Sunday, August 25, 2013

How I Started a 365 Blog on a Whim

It's hot today, too hot to go photograph the community garden. I took these in early August. (The garden is right on the Greeway--that's where the rollerbladers are.)  

I'm photographing the garden every month for the calendar the neighborhood alliance puts together every year.  My involvement grew out of the daily photo "365" neighborhood blog I started with a couple others in 2011.

Recently someone looking to start a 365 project in his neighborhood e-mailed me a questionnaire. The questions included how I recruited for, promoted, and financed such an endeavor.

Easy answer: I never did.
I doubted that my experience would be useful to someone with the foresight to think about such things. In fact, I felt a little defensive: if I'd answered his questions the way they were framed, my answers would have read like, How to Do It Wrong

So I reframed the questionnaire into an invitation to reflect a little on the life of the blog.
This is what I wrote:

How I Started a 365 Blog on a Whim

That's great you are launching a 365 project! I loved being part of Phillips Whittier 365 for the couple years it lasted.

I launched P+W365 with what seems to me now a rather impressive lack of forethought:
sitting in a coffee shop on the morning of Feb. 2, 2011, I read a Strib article about the Powderhorn 365 photo blog and saw that the blog's facilitators were holding a workshop that evening. I roped in a pal who happened to be in the coffee shop and happened to own a car (which I don't---it was cold out and if I'd had to bus, I wouldn't have gone).

At the workshop, we met a congenial, similarly serendipitously minded fellow who, unlike me and my pal, was an actual photographer, with a nice camera. He lived in the neighborhood next to ours, so we put our two neighborhoods into one blog, and started that very evening, which happened to be the Asian Lunar New Year.

I'd blogged on Blogger before, so I used that platform again for the very good reason that I knew how. I'm as happy with it as a person who doesn't have a basis for comparison can be.
(But if I did it again, I'd set up a Facebook account too.)

Within a few months, both of the other photogs had dropped out. Turned out the congenial neighbor's relationship with substances affected his reliability: he took the cash we chipped in to buy business cards (Powderhorn bloggers suggested getting these, to hand to potential subjects) and never placed the order or posted any more pictures, even though I e-mailed him saying we missed him.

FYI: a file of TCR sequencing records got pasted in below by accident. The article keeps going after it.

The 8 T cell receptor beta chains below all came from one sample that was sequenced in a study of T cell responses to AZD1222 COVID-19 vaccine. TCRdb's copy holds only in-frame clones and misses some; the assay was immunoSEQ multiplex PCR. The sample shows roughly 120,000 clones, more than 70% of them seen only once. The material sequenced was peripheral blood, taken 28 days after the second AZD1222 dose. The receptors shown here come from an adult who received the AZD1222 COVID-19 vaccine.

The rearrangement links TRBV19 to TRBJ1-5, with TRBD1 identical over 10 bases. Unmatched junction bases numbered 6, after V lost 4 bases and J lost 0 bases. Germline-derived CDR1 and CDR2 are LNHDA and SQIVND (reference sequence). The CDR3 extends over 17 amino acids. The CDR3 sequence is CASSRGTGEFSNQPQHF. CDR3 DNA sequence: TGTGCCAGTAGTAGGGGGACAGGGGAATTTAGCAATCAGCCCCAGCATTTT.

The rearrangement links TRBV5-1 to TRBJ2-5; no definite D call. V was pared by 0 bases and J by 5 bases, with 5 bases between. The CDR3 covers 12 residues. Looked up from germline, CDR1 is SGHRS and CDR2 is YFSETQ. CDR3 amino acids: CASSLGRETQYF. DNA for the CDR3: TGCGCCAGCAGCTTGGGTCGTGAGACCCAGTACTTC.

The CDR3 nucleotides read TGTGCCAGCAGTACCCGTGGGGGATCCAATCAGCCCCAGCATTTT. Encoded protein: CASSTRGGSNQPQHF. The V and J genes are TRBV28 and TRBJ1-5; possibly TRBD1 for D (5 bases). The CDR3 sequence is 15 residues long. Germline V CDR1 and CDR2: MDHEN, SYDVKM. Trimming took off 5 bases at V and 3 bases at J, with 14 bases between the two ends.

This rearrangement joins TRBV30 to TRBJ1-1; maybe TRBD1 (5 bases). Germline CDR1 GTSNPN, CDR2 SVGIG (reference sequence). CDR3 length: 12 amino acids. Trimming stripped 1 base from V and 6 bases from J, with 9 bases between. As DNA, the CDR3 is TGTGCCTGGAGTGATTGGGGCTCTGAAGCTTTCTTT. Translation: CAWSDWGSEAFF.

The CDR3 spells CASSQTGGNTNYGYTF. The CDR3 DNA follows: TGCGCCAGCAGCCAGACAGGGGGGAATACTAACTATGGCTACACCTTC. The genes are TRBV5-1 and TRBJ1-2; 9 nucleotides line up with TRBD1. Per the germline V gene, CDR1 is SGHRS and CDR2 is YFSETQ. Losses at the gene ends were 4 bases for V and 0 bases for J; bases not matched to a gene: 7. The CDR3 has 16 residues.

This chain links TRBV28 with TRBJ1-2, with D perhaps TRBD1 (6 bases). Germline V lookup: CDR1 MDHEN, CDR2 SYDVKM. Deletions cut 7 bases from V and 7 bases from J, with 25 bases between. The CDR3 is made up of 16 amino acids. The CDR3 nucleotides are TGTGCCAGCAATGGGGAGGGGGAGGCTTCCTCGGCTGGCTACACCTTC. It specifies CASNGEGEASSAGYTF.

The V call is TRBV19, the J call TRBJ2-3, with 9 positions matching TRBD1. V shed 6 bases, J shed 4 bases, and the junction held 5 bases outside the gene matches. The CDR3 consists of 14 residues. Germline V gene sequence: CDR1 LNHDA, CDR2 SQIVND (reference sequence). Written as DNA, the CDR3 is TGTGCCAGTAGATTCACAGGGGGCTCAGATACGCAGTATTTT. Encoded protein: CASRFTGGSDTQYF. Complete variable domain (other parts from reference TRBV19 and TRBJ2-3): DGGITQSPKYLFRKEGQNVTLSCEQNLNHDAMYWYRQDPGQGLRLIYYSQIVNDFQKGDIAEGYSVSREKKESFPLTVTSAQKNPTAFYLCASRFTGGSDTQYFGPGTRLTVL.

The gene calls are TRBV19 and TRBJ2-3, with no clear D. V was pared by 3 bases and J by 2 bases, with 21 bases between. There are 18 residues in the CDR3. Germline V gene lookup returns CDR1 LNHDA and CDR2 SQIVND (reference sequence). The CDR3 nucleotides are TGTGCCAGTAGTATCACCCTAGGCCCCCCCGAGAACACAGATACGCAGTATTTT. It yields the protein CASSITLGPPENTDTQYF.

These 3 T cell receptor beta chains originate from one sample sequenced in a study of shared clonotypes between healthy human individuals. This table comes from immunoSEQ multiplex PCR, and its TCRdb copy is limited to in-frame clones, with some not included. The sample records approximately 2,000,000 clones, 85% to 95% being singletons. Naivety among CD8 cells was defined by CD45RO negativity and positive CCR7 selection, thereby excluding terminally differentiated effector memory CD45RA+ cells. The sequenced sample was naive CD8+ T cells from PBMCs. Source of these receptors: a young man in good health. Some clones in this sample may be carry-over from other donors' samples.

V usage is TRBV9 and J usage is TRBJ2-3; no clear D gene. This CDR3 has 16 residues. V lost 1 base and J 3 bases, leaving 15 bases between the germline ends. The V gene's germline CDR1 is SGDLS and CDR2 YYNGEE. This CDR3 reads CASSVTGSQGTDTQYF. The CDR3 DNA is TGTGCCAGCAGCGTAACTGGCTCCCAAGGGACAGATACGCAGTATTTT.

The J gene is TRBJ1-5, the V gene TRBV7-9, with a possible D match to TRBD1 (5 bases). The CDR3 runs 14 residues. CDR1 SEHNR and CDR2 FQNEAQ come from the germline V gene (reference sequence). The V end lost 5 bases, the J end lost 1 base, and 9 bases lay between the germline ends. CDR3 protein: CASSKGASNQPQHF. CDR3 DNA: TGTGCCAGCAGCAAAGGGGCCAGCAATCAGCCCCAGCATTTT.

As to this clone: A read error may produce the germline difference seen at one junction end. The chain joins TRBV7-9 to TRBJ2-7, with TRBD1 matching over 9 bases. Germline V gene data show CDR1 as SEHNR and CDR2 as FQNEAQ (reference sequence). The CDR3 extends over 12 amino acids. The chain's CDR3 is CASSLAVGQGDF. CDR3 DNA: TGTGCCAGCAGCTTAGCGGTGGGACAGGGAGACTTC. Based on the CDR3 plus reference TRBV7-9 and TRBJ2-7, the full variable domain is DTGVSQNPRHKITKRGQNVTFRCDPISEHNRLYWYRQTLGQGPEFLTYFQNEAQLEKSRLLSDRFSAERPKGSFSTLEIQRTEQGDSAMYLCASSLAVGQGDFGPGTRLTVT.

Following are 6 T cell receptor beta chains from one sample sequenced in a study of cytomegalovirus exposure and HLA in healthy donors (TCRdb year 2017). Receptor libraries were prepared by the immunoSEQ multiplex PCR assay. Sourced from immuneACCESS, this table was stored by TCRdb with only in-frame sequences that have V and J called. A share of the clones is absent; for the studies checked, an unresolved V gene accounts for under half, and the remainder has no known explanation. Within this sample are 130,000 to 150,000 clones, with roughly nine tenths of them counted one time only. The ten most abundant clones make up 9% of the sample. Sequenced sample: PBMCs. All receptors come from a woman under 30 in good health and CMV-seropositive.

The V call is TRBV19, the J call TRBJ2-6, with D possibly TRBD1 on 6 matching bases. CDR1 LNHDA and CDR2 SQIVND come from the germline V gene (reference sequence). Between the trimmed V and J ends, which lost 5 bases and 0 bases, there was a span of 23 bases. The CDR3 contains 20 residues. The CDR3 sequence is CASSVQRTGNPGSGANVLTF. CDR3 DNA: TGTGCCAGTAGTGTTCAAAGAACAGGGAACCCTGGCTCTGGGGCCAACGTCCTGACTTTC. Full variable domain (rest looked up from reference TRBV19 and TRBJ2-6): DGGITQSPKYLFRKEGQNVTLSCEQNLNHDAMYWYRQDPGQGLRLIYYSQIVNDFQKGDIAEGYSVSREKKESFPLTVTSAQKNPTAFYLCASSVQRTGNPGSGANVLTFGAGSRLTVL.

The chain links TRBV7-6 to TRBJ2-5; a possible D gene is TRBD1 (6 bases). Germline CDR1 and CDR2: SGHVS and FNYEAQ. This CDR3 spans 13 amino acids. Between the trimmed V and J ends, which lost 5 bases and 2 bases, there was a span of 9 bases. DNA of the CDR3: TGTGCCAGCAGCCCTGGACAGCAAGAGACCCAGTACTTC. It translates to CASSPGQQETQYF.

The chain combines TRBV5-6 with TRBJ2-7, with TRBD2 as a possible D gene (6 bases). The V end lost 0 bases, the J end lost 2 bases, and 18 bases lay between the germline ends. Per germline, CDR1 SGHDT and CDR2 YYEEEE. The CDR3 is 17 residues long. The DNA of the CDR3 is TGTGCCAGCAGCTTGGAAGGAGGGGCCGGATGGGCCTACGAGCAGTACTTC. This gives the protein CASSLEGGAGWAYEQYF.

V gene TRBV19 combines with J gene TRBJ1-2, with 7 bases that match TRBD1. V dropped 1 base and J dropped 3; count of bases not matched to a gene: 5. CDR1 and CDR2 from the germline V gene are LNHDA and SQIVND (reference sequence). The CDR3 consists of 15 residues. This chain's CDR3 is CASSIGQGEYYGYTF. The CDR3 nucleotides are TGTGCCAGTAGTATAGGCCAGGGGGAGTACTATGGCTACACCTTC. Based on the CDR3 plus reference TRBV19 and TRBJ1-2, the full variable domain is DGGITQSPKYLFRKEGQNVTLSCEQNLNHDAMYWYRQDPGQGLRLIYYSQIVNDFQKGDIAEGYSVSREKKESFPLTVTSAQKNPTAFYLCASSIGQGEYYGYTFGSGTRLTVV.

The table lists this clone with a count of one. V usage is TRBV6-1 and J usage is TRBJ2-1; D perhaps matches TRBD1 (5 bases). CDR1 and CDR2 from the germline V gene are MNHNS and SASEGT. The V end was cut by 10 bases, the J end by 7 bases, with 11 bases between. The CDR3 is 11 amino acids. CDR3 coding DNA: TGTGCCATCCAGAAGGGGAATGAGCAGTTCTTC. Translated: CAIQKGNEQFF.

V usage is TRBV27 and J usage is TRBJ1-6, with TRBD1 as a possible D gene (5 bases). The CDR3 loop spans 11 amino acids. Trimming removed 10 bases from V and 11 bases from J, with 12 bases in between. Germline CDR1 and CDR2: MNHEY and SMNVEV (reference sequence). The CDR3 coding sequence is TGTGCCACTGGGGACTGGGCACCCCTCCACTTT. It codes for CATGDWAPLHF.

And then my pal's cheap-o camera broke.
But through word of mouth, a couple friends of friends joined, and some other pals occasionally guest shot photos.

Perhaps not surprisingly, with this sort of management, the blog sort of wobbled along. We never had enough photographers to cover every day, for instance, and a couple of us doubled-up on days. After the first year, we decided not to commit to any particular days--people posted when they wanted, and everyone posted their own stuff, directly. No overseer.

You might be thinking by now, no wonder this 365 project is no longer operative.
And you'd be right. We basically ran on serendipity until we used it up.

Also, we never tried to raise any money (beyond that first pooling of our resources for biz cards) or hold shows or do any promotion at all. 
(We did meet for coffee once in a while.)

P'horn 365, in contrast, runs a tight ship and is still going strong, so I expect their model might be more helpful to you.

Our blog did wind up in the Whittier Alliance 2013 calendar, however, and through that I am now one of the photographers for their upcoming 2014 calendar.
So one thing led to another, as it tends to do, and that pleases me.

This must sound very half-assed, and it was. It was also wonderful.
A few months after starting the blog, I spent 6 weeks walking the Camino de Santiago across northern Spain. Every so often I had access to a computer, and when I looked in on P+W365, the photos were so . . . well, from far away, even the most casual snap of home seems exotic.

Very worthwhile, to see your neighborhood as somewhere else, which is really, to answer your very first question, why I started the project in the first place.

So, good luck with your 365!

My best, Fresca


bink said...

Great response. Did you hear back after you sent it?

Fresca said...
This comment has been removed by the author.
Fresca said...

Thanks, bink.
Weirdly, no, the guy did not respond. Maybe I should have given him this advice about doing a community project:
No matter what you think of the help people offer, AT LEAST SAY THANK-YOU.